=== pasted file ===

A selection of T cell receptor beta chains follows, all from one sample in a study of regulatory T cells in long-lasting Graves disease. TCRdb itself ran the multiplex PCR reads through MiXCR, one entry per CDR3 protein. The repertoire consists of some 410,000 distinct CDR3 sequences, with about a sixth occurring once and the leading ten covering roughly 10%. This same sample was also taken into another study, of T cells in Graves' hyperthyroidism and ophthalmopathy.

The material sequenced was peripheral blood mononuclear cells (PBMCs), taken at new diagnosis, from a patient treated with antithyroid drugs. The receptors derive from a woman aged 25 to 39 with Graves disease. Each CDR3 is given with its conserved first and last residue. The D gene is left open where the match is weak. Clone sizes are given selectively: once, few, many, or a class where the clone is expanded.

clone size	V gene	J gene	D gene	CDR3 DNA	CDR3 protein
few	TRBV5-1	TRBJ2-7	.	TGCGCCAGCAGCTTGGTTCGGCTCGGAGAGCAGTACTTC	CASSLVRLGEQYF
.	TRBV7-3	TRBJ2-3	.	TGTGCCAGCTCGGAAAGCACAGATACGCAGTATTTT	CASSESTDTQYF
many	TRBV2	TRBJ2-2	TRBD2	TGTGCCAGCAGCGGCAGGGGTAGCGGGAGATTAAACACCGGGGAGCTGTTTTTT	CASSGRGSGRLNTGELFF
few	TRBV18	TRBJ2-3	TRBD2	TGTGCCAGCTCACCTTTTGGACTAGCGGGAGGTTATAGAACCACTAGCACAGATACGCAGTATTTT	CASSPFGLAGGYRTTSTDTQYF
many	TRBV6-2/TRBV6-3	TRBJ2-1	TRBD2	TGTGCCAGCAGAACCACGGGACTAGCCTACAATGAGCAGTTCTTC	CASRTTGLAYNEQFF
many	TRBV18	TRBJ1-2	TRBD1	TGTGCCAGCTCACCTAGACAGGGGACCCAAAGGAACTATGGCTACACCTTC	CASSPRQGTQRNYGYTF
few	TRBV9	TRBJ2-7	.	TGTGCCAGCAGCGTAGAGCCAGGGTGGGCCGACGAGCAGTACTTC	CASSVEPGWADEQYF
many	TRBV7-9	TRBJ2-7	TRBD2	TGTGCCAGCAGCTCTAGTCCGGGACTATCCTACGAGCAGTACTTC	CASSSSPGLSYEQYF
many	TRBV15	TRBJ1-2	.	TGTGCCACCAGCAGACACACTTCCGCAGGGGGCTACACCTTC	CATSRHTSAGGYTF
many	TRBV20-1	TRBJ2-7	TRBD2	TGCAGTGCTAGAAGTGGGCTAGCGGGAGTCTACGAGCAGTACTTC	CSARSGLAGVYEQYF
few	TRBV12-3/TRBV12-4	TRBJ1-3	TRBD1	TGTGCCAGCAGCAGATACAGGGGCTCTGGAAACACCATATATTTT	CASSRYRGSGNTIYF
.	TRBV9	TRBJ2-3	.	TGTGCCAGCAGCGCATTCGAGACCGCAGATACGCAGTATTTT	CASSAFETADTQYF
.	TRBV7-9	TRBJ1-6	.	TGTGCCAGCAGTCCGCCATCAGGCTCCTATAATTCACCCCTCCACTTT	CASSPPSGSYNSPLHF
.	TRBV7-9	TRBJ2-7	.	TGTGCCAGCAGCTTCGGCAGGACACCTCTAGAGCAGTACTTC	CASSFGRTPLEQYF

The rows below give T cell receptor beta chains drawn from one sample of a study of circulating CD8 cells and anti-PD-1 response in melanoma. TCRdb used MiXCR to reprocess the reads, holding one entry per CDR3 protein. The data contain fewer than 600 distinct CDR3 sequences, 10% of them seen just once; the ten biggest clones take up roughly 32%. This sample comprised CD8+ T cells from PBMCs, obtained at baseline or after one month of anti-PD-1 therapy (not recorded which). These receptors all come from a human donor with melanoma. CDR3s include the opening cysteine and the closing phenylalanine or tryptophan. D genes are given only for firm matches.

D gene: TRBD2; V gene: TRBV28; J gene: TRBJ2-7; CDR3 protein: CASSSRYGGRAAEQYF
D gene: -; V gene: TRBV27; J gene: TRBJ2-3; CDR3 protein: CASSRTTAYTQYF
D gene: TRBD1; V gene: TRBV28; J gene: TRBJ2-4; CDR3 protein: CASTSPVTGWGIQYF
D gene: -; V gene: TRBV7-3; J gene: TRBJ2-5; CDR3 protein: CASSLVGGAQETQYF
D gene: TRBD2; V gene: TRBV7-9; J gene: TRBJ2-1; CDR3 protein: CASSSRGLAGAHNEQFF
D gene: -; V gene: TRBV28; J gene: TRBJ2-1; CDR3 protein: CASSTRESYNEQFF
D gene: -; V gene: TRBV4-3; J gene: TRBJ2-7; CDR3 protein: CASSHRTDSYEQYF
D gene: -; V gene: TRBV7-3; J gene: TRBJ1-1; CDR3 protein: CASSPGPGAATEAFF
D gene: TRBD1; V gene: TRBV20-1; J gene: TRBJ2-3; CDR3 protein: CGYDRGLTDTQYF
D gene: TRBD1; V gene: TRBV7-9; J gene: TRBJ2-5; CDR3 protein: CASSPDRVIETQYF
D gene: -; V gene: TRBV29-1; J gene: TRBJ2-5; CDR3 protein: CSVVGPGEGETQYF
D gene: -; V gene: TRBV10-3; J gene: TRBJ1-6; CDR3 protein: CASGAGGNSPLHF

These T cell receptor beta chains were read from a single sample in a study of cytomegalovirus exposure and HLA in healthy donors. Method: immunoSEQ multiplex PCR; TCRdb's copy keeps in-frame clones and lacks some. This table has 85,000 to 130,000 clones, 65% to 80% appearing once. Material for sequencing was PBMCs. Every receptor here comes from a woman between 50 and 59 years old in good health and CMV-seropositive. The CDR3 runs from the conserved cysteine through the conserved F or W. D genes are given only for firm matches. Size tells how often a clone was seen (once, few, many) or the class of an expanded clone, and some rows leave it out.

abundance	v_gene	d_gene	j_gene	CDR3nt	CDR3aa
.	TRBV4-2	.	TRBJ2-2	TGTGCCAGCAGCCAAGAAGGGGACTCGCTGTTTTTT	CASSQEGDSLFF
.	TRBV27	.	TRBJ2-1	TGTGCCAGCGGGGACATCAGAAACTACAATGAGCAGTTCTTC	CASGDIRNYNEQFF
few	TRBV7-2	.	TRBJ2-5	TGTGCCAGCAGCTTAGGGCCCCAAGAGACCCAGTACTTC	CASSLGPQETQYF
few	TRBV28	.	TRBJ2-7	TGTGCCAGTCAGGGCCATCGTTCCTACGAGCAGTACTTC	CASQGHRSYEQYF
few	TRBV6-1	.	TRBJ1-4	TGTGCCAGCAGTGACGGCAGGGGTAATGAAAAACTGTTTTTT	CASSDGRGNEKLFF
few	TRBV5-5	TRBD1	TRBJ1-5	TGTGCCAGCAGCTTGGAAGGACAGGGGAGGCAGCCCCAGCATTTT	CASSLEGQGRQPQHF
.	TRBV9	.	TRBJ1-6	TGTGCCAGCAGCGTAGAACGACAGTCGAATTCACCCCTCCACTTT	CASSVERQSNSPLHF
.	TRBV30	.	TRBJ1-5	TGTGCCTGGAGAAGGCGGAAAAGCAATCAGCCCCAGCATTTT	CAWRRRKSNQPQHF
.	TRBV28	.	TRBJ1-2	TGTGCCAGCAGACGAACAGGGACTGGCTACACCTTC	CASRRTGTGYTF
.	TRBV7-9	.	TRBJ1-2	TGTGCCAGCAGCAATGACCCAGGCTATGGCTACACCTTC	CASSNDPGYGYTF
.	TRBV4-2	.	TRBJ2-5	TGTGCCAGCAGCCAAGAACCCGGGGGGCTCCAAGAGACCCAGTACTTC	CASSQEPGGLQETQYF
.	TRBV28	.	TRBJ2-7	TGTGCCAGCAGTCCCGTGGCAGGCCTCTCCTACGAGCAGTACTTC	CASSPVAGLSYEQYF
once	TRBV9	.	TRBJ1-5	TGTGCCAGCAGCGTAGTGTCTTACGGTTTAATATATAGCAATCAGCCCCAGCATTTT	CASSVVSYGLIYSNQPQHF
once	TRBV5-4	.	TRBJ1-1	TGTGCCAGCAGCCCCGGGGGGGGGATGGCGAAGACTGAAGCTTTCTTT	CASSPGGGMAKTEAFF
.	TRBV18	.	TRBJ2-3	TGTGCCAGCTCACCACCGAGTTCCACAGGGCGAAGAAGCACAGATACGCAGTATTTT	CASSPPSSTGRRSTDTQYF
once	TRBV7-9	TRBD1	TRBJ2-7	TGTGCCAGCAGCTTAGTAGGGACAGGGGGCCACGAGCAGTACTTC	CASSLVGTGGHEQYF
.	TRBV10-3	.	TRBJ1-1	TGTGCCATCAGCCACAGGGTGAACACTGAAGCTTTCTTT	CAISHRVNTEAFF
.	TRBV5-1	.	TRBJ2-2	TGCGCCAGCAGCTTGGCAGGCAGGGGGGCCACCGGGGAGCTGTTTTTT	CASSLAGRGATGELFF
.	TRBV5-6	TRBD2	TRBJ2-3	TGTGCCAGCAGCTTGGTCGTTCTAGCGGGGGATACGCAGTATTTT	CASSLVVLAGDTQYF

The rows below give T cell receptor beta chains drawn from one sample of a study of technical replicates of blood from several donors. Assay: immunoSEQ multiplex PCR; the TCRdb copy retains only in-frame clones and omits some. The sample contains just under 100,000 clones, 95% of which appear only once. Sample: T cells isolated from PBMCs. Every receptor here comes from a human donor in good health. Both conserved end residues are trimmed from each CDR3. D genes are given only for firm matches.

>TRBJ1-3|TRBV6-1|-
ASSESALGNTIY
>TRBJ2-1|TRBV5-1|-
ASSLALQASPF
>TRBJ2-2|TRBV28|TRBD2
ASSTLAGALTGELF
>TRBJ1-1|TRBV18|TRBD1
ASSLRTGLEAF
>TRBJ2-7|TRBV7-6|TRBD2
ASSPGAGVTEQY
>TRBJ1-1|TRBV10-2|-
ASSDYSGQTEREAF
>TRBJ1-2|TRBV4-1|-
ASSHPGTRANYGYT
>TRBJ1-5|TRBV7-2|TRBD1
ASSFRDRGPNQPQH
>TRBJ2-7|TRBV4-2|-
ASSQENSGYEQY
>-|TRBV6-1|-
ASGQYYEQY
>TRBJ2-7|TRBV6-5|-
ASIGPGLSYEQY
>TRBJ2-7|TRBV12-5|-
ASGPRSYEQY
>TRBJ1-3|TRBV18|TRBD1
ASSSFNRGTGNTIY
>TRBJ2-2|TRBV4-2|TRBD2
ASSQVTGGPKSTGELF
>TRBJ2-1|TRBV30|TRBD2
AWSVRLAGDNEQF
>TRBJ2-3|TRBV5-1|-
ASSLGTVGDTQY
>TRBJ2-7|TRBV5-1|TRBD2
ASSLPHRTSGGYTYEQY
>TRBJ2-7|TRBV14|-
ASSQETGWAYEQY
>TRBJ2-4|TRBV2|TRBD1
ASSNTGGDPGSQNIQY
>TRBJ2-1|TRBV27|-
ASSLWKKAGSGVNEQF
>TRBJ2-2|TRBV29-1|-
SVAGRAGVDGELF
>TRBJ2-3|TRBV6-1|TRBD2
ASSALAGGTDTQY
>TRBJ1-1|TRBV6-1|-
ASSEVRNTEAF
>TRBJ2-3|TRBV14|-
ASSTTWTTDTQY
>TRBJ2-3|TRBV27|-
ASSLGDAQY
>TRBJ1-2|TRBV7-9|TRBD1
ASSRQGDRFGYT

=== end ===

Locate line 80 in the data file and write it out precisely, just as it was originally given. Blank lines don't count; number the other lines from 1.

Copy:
ASSQVTGGPKSTGELF